The home revolution

18 August 2010
Let's continue on the theme of career Homemakers today because there is work to be done.  We need to form a strategy.  The common problem that seems to crop up with many is when friends and family criticise our choice to work at home.  I really don't get this. I think some of it stems from not understanding the work of a homemaker and part of it from a conformist mentality.  When everyone conforms to the group dynamic, it validates their choices.  When someone doesn't conform, it creates doubt and suspicion.  And although homemaking might sound like the most harmless of careers, it's a radical choice now and not everyone will be comfortable with this home revolution. We need to work together to help change these outdated attitudes so that not only do we work at home with the support of family and friends but we also open up the option of a homemaking career for younger people who, right now, might not even know it's an intelligent and important option.

As you age, confidence fills every atom of your being.  Well, it has for me. I've always been a confident person but now I'm older I just expect many people to have differing opinions and beliefs and when I'm made aware of how different I am to many of my contempories, I just shrug and get on with it - I expect it.  And that might be the key to this - expect that people won't understand and when they tell you that, it's not a shock and you can talk to them about your choice in a rational way.  Don't be hurt by what others say to you on this topic.  For some reason, some people who would never think of insulting or hurting you with a comment about how they don't like your new hair style, think it's perfectly okay to tell you they don't like the way you've chosen to spend your days.  They just don't think it will offend or upset you, and if they do, you don't want them as friends.  Walk away.

I think it would be helpful to think carefully about your reasons for wanting to be a homemaker  and then write it all down.  Include all the positive benefits like debt reduction, healthy food, family support, being greener and reducing stress in your life so that you're clear in your mind about your own particular reasons.  When this topic comes up, say that you know this way of living is the best for you and your family and explain your list in a positive and self confident way.  Be prepared to talk about your decision but don't go on about it too much.  If someone won't accept your choice, then just end the conversation with something like: "You might not understand why I need to do this but I'd appreciate your support."  During the course of your conversations with friends, tell them about something that you're enjoying at the moment, talk about your normal everyday activities - particularly those that might seem quaint or outdated.  Tell them about your bread and soap making and how everyone appreciates your skills.  Show them your knitting and sewing.  Demonstrate your life in gentle ways.  Be your own best advertisement.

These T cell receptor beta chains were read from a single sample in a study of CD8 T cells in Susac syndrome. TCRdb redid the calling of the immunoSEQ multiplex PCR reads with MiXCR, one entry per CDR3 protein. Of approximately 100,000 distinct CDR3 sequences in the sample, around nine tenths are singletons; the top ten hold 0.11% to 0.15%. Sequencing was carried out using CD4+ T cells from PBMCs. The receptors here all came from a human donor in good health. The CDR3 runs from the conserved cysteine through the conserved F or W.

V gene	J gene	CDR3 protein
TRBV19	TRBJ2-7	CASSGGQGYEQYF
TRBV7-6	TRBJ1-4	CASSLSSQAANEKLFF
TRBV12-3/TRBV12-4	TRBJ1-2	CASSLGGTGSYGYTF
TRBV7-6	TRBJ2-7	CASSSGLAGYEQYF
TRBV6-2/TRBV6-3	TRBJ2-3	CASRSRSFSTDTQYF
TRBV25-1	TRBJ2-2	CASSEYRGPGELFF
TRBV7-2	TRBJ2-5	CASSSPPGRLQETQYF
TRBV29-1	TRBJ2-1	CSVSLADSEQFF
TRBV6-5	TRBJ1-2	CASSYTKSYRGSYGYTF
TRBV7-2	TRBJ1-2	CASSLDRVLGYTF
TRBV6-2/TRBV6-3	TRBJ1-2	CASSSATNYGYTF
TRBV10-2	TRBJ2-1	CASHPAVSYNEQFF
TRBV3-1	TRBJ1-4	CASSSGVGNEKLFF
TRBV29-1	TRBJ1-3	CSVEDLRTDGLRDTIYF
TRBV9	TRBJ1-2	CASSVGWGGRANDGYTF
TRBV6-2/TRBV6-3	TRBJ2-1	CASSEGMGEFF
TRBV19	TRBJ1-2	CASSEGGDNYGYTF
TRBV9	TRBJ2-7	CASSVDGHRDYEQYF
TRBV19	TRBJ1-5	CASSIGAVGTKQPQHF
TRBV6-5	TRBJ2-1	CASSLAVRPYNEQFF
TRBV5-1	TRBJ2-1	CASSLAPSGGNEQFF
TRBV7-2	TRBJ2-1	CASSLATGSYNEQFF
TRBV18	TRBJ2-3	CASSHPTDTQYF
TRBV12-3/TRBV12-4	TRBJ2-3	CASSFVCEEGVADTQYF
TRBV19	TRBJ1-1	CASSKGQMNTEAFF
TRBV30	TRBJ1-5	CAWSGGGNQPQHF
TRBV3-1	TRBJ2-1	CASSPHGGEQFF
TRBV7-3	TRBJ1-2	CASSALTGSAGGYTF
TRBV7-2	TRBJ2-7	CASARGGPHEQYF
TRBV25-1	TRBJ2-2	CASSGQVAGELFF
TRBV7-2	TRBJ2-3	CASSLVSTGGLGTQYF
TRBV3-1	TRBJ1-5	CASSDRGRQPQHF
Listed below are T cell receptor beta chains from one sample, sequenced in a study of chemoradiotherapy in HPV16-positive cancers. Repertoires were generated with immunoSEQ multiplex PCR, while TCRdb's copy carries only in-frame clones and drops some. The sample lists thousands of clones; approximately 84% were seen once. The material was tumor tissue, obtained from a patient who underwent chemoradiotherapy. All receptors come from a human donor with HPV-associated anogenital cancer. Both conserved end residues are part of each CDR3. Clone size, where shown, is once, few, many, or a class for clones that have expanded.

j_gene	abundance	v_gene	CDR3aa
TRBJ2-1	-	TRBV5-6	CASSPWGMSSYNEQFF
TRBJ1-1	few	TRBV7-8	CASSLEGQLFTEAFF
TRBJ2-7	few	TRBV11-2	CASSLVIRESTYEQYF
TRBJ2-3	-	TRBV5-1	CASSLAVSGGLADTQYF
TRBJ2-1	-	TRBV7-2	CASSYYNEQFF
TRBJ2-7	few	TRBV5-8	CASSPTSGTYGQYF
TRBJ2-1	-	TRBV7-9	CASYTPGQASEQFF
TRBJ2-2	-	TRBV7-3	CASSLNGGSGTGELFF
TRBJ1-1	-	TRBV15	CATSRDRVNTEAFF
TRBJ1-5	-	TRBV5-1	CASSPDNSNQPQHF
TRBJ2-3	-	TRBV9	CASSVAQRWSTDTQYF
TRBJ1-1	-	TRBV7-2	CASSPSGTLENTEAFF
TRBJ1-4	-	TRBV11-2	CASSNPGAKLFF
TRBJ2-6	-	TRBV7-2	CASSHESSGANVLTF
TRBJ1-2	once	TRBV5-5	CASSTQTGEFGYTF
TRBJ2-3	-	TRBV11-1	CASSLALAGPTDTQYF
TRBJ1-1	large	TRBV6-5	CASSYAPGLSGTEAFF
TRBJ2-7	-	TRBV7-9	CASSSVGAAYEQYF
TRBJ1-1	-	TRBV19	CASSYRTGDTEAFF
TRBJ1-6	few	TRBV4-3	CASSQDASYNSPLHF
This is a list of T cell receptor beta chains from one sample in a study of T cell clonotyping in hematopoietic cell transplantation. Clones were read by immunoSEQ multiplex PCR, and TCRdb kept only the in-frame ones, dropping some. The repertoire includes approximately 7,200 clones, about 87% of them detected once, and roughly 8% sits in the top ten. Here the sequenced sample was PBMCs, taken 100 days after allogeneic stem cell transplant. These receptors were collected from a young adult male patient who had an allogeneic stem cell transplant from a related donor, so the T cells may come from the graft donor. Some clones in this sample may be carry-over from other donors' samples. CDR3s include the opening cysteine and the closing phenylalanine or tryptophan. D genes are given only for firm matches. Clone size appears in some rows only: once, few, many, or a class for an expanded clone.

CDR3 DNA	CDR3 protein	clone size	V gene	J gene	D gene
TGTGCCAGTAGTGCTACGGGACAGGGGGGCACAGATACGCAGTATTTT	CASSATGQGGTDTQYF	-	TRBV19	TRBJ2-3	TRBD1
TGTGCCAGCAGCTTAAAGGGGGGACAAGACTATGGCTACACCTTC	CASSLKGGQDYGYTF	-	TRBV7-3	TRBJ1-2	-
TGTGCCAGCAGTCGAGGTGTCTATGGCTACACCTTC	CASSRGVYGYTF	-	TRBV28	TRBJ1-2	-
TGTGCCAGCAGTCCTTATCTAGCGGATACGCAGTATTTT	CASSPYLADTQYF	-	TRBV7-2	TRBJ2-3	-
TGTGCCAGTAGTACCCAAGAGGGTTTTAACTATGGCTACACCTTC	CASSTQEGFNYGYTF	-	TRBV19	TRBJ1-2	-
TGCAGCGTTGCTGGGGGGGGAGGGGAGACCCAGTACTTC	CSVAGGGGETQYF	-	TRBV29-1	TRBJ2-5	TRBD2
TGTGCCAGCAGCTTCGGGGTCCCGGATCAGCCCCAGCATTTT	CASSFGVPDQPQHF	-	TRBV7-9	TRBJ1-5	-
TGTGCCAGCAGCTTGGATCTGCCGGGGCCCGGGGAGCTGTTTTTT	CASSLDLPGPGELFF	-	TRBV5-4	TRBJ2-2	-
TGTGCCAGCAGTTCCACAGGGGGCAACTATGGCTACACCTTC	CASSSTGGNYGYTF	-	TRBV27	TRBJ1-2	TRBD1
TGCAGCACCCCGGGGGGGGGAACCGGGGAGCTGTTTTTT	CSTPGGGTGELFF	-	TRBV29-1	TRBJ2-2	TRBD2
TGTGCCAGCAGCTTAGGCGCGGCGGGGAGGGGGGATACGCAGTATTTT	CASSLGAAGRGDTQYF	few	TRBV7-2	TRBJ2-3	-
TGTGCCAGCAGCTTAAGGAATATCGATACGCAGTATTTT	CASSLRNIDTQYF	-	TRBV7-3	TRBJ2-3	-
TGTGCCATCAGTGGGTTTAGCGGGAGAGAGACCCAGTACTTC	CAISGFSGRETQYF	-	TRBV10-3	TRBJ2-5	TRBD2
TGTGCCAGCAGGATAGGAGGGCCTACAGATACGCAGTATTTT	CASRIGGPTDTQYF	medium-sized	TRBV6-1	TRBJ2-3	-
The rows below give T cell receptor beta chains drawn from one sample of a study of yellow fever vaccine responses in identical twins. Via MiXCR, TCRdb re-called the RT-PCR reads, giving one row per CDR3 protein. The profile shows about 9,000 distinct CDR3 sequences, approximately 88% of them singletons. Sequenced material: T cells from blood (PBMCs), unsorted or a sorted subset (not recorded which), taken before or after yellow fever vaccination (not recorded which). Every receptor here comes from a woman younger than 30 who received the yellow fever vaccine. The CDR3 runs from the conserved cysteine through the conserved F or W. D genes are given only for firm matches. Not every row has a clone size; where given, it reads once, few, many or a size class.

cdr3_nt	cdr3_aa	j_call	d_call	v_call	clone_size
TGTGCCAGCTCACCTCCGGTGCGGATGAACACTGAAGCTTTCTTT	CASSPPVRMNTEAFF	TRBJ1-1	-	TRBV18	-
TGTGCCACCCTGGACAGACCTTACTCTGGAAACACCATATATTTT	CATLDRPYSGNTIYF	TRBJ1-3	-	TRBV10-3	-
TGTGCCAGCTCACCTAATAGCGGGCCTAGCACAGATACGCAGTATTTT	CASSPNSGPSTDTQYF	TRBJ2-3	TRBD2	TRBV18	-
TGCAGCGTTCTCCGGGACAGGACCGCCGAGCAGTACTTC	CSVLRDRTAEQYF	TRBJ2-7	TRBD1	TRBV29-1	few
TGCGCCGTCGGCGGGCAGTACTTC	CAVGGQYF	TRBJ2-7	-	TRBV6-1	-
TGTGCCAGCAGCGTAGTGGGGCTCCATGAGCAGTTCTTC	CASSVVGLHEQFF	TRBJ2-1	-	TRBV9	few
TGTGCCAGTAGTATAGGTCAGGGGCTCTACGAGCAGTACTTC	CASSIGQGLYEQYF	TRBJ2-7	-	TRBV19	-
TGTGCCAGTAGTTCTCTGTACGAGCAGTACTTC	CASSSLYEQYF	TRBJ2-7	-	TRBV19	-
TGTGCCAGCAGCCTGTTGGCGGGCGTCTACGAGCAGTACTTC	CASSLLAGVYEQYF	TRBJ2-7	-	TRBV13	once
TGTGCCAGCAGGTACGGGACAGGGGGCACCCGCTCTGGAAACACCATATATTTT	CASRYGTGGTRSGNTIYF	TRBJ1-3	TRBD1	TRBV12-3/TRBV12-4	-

Homemaking has been looked down upon for decades.  This is not going to change overnight.  But if we all develop a strategy to talk about our work in a way they highlights the significance of it, if we show, by example, that being a homemaker makes us content, if we reskill ourselves for a productive future, if we guide our families with grace and confidence and if we share our experiences in a thoughtful way then we'll gain some of the support we all hope for and validate our choice to be what we are.